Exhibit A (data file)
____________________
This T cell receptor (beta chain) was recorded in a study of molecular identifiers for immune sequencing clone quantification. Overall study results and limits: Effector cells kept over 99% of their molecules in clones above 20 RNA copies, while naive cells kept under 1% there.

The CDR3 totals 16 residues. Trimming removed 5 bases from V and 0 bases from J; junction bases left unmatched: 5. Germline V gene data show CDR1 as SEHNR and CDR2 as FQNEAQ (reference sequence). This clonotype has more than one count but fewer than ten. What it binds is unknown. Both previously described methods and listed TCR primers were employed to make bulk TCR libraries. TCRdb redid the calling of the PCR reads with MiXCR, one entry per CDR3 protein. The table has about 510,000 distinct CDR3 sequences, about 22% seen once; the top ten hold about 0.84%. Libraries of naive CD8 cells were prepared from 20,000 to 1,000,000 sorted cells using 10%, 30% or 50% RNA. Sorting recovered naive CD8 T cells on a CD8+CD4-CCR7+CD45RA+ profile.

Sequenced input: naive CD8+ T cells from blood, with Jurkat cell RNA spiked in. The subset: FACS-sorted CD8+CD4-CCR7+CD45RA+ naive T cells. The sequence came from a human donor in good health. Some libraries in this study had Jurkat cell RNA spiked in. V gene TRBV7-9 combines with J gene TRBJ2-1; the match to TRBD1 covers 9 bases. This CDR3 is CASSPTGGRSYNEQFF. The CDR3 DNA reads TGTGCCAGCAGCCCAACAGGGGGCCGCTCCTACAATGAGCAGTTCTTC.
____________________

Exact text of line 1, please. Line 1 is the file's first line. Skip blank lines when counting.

This T cell receptor (beta chain) was recorded in a study of molecular identifiers for immune sequencing clone quantification. Overall study results and limits: Effector cells kept over 99% of their molecules in clones above 20 RNA copies, while naive cells kept under 1% there.